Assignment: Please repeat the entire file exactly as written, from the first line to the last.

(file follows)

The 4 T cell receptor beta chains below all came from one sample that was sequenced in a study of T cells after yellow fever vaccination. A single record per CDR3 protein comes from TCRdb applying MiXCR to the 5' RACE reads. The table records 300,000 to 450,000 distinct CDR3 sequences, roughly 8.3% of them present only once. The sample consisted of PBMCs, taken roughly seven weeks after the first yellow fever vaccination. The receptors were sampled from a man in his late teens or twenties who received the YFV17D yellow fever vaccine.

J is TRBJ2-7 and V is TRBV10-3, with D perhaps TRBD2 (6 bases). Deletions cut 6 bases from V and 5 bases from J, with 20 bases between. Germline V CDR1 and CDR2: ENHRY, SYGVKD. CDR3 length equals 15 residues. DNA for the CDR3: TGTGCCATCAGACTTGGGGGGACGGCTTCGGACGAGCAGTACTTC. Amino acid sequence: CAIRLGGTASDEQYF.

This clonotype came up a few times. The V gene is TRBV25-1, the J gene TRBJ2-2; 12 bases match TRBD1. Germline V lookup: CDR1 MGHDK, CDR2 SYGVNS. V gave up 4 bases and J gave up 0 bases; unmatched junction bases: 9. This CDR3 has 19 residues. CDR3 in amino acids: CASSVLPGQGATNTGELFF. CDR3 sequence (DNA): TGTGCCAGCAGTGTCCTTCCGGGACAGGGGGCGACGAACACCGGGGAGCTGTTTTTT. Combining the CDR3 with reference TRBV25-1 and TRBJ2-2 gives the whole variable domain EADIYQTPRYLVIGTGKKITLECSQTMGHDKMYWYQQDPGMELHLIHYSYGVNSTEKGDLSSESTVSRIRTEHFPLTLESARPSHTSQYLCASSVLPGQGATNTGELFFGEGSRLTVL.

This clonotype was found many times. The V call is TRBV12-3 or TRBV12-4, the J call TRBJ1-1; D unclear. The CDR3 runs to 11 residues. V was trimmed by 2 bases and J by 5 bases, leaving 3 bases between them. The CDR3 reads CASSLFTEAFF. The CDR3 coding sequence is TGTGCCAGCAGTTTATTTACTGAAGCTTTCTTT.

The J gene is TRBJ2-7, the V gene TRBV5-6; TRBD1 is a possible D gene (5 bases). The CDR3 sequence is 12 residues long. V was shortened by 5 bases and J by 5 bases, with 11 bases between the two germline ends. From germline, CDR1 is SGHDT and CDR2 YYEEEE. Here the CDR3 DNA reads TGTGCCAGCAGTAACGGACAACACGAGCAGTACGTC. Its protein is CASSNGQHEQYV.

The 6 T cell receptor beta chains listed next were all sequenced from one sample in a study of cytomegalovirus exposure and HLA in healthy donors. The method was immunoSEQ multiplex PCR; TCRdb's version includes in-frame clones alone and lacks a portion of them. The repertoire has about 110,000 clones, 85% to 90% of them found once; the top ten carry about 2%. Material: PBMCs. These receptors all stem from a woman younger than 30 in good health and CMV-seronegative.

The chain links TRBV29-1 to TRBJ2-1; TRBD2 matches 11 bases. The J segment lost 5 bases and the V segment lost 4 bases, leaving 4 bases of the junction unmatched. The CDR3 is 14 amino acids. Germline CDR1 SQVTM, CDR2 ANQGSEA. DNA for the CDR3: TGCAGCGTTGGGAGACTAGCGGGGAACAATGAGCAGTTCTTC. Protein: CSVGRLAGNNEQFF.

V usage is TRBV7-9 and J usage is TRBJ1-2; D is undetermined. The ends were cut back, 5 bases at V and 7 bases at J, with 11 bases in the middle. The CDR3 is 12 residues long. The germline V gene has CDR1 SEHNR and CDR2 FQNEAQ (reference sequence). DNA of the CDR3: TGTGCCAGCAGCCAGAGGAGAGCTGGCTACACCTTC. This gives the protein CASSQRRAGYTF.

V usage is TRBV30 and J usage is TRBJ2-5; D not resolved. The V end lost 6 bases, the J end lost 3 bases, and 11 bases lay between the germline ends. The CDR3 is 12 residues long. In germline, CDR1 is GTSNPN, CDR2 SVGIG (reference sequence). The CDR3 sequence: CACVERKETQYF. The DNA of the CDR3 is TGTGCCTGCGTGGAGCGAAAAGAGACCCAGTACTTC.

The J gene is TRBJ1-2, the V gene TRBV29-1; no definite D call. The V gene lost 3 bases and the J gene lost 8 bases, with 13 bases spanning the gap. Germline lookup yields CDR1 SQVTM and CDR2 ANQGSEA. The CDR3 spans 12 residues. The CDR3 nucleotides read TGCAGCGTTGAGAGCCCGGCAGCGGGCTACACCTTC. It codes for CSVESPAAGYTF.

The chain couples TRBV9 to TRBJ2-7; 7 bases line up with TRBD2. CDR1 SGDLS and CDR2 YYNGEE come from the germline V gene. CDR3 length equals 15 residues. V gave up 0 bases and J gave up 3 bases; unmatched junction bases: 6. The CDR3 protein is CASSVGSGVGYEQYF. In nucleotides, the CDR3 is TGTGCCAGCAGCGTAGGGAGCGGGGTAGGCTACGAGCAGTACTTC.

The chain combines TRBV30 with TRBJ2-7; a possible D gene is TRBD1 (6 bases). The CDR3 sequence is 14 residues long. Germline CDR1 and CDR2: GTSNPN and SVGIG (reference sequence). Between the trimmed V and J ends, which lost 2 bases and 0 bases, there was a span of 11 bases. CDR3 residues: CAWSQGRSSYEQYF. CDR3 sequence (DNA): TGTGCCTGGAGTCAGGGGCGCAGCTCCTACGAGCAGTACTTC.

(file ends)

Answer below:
The 4 T cell receptor beta chains below all came from one sample that was sequenced in a study of T cells after yellow fever vaccination. A single record per CDR3 protein comes from TCRdb applying MiXCR to the 5' RACE reads. The table records 300,000 to 450,000 distinct CDR3 sequences, roughly 8.3% of them present only once. The sample consisted of PBMCs, taken roughly seven weeks after the first yellow fever vaccination. The receptors were sampled from a man in his late teens or twenties who received the YFV17D yellow fever vaccine.

J is TRBJ2-7 and V is TRBV10-3, with D perhaps TRBD2 (6 bases). Deletions cut 6 bases from V and 5 bases from J, with 20 bases between. Germline V CDR1 and CDR2: ENHRY, SYGVKD. CDR3 length equals 15 residues. DNA for the CDR3: TGTGCCATCAGACTTGGGGGGACGGCTTCGGACGAGCAGTACTTC. Amino acid sequence: CAIRLGGTASDEQYF.

This clonotype came up a few times. The V gene is TRBV25-1, the J gene TRBJ2-2; 12 bases match TRBD1. Germline V lookup: CDR1 MGHDK, CDR2 SYGVNS. V gave up 4 bases and J gave up 0 bases; unmatched junction bases: 9. This CDR3 has 19 residues. CDR3 in amino acids: CASSVLPGQGATNTGELFF. CDR3 sequence (DNA): TGTGCCAGCAGTGTCCTTCCGGGACAGGGGGCGACGAACACCGGGGAGCTGTTTTTT. Combining the CDR3 with reference TRBV25-1 and TRBJ2-2 gives the whole variable domain EADIYQTPRYLVIGTGKKITLECSQTMGHDKMYWYQQDPGMELHLIHYSYGVNSTEKGDLSSESTVSRIRTEHFPLTLESARPSHTSQYLCASSVLPGQGATNTGELFFGEGSRLTVL.

This clonotype was found many times. The V call is TRBV12-3 or TRBV12-4, the J call TRBJ1-1; D unclear. The CDR3 runs to 11 residues. V was trimmed by 2 bases and J by 5 bases, leaving 3 bases between them. The CDR3 reads CASSLFTEAFF. The CDR3 coding sequence is TGTGCCAGCAGTTTATTTACTGAAGCTTTCTTT.

The J gene is TRBJ2-7, the V gene TRBV5-6; TRBD1 is a possible D gene (5 bases). The CDR3 sequence is 12 residues long. V was shortened by 5 bases and J by 5 bases, with 11 bases between the two germline ends. From germline, CDR1 is SGHDT and CDR2 YYEEEE. Here the CDR3 DNA reads TGTGCCAGCAGTAACGGACAACACGAGCAGTACGTC. Its protein is CASSNGQHEQYV.

The 6 T cell receptor beta chains listed next were all sequenced from one sample in a study of cytomegalovirus exposure and HLA in healthy donors. The method was immunoSEQ multiplex PCR; TCRdb's version includes in-frame clones alone and lacks a portion of them. The repertoire has about 110,000 clones, 85% to 90% of them found once; the top ten carry about 2%. Material: PBMCs. These receptors all stem from a woman younger than 30 in good health and CMV-seronegative.

The chain links TRBV29-1 to TRBJ2-1; TRBD2 matches 11 bases. The J segment lost 5 bases and the V segment lost 4 bases, leaving 4 bases of the junction unmatched. The CDR3 is 14 amino acids. Germline CDR1 SQVTM, CDR2 ANQGSEA. DNA for the CDR3: TGCAGCGTTGGGAGACTAGCGGGGAACAATGAGCAGTTCTTC. Protein: CSVGRLAGNNEQFF.

V usage is TRBV7-9 and J usage is TRBJ1-2; D is undetermined. The ends were cut back, 5 bases at V and 7 bases at J, with 11 bases in the middle. The CDR3 is 12 residues long. The germline V gene has CDR1 SEHNR and CDR2 FQNEAQ (reference sequence). DNA of the CDR3: TGTGCCAGCAGCCAGAGGAGAGCTGGCTACACCTTC. This gives the protein CASSQRRAGYTF.

V usage is TRBV30 and J usage is TRBJ2-5; D not resolved. The V end lost 6 bases, the J end lost 3 bases, and 11 bases lay between the germline ends. The CDR3 is 12 residues long. In germline, CDR1 is GTSNPN, CDR2 SVGIG (reference sequence). The CDR3 sequence: CACVERKETQYF. The DNA of the CDR3 is TGTGCCTGCGTGGAGCGAAAAGAGACCCAGTACTTC.

The J gene is TRBJ1-2, the V gene TRBV29-1; no definite D call. The V gene lost 3 bases and the J gene lost 8 bases, with 13 bases spanning the gap. Germline lookup yields CDR1 SQVTM and CDR2 ANQGSEA. The CDR3 spans 12 residues. The CDR3 nucleotides read TGCAGCGTTGAGAGCCCGGCAGCGGGCTACACCTTC. It codes for CSVESPAAGYTF.

The chain couples TRBV9 to TRBJ2-7; 7 bases line up with TRBD2. CDR1 SGDLS and CDR2 YYNGEE come from the germline V gene. CDR3 length equals 15 residues. V gave up 0 bases and J gave up 3 bases; unmatched junction bases: 6. The CDR3 protein is CASSVGSGVGYEQYF. In nucleotides, the CDR3 is TGTGCCAGCAGCGTAGGGAGCGGGGTAGGCTACGAGCAGTACTTC.

The chain combines TRBV30 with TRBJ2-7; a possible D gene is TRBD1 (6 bases). The CDR3 sequence is 14 residues long. Germline CDR1 and CDR2: GTSNPN and SVGIG (reference sequence). Between the trimmed V and J ends, which lost 2 bases and 0 bases, there was a span of 11 bases. CDR3 residues: CAWSQGRSSYEQYF. CDR3 sequence (DNA): TGTGCCTGGAGTCAGGGGCGCAGCTCCTACGAGCAGTACTTC.